This blog outlines the evolution of an urban research method in Accra Ghana, undergirded by a desire to meaningfully engage with a city unfamiliar to the researcher. It highlights the value of place-based ethnography – Junctions or otherwise – as a way of remaining attune to things, people and processes that matter to a city and its inhabitants, writes Kate Dawson
For urban researchers interested in the complexity of cities, it can often be difficult to find a place to begin. I have generally been interested in labour and livelihoods, social relations, urban materialities, production processes and sub-cultures in cities, yet where exactly I might encounter these elements has remained difficult to pin down, particularly when researching in an urban space I am not a long-term inhabitant.
Equally, as I have engaged in greater depth with rich ethnographies of urban environments, I have become interested in remaining open to what the field could present, as opposed to entering a space with pre-defined ideas of what and where is important. In this sense, when it comes to fieldwork, I have become gradually committed to a state of un-committing.
This has certainly been disorienting. However, this is an anxiety I have been able to navigate by thinking like a geographer. Indeed, as someone trained in the discipline of place-making and spatial relations, I am often drawn to particular ‘spots’ in the city – or zones where things seem to coalesce and disperse. This position has been further cemented through the reading of ethnographies of places: be those of salons, of streets, of bars.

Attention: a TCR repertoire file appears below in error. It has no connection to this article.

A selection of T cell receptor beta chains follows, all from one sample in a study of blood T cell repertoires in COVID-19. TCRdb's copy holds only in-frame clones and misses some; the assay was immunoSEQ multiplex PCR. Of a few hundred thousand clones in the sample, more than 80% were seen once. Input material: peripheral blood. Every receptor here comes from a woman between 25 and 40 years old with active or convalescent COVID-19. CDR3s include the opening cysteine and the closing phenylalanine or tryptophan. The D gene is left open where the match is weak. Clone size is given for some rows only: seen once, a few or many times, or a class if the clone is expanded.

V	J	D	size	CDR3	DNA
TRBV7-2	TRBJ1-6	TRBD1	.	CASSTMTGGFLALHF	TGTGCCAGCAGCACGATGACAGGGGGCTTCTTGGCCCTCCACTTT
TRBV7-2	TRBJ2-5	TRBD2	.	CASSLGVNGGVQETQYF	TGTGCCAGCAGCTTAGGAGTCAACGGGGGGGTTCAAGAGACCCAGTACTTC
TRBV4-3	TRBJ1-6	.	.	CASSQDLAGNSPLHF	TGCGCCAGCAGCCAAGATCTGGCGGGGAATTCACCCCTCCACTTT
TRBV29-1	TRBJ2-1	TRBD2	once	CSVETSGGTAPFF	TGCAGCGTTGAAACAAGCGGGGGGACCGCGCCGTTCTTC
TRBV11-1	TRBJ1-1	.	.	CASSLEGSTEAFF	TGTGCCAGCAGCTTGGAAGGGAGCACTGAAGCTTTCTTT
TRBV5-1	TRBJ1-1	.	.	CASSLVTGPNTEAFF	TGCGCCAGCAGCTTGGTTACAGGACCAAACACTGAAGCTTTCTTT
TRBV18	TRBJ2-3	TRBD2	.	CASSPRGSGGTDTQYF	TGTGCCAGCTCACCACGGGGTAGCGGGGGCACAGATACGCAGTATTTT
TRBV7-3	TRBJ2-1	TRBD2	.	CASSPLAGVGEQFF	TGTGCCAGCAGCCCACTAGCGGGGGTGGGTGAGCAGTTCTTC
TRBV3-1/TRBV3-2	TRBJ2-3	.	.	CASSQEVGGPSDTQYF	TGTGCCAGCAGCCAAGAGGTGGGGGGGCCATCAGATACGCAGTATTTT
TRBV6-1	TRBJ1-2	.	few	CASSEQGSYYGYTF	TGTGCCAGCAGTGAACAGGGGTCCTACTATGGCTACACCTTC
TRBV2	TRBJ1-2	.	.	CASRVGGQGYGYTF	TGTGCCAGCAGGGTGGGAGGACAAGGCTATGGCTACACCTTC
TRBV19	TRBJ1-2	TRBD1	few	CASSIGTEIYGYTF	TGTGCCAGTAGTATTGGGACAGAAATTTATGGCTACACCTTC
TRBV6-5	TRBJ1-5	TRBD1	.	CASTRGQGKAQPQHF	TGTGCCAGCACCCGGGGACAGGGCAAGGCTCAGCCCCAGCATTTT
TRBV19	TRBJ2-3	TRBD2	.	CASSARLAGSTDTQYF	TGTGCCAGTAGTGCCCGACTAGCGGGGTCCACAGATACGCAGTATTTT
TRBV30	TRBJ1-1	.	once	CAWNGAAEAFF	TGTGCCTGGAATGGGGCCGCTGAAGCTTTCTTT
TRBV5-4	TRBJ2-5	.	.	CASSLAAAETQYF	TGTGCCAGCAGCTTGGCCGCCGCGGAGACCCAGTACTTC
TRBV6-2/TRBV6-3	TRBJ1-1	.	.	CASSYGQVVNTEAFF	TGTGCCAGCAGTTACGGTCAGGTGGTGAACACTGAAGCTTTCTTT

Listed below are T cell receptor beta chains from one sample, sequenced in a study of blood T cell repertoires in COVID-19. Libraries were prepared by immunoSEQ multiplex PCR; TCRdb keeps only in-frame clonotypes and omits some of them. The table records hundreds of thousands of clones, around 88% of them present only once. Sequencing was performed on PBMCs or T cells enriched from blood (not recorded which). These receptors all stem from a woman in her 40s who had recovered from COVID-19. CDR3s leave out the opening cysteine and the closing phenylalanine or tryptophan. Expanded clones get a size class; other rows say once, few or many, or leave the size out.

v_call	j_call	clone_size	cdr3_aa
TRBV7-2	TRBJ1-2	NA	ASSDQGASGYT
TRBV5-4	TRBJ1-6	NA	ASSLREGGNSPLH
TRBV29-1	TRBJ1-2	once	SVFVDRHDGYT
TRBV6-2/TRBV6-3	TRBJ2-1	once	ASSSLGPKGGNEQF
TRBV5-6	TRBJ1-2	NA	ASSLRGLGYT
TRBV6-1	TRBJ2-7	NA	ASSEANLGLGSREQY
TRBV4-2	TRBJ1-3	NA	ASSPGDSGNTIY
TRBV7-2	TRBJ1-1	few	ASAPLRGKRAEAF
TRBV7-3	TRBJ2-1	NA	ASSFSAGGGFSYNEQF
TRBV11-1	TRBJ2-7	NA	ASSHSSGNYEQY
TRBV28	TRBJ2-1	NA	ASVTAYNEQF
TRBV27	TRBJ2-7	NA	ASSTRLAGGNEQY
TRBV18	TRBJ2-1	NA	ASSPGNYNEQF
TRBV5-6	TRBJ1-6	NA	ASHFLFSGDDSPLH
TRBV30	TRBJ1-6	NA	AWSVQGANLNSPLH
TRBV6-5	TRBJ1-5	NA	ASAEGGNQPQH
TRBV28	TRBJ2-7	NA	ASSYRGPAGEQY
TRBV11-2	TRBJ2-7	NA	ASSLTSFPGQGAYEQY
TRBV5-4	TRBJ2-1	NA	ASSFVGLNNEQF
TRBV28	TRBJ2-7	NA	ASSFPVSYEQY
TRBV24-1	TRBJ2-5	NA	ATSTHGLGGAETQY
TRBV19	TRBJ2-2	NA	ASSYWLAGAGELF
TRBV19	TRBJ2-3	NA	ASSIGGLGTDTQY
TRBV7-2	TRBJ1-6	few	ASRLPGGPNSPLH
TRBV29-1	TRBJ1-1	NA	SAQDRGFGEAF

As I began my doctoral research in Accra, Ghana, this ‘spot’ method became a way of grounding myself in meaningful places in the city. This was in part governed by chance and the people I met. I was fortunate enough to have met a friend who took me to one such zone, in an area of Accra I may not otherwise have spent time, unless I was passing through This place was Awoshie Junction.
Awoshie Junction – sometimes referred to as Baah Yard – sits in the Western area of the Greater Accra Region, connecting the N1, which spans across the entire latitude of Accra, with a north-south road, which bridges Metropolitan Accra with the outer districts of the region. I learned from those, who had worked in the vicinity for many years, that the last 5 years had brought significant changes to the area, perhaps most aptly captured by the development of a multi-lane road, funded in part by the World Bank. The new concrete road expanded the width of the former dirt road, displacing existing markets, enterprises and homes and significantly increasing both the capacity of the number of passing vehicles, as well as their speed.
Upon arrival, I was invited into a hair salon which belonged to the Auntie of my friend. Sat facing out toward the junction, I watched the city unfold with the rhythms and tempos of things and people constantly shifting throughout the day.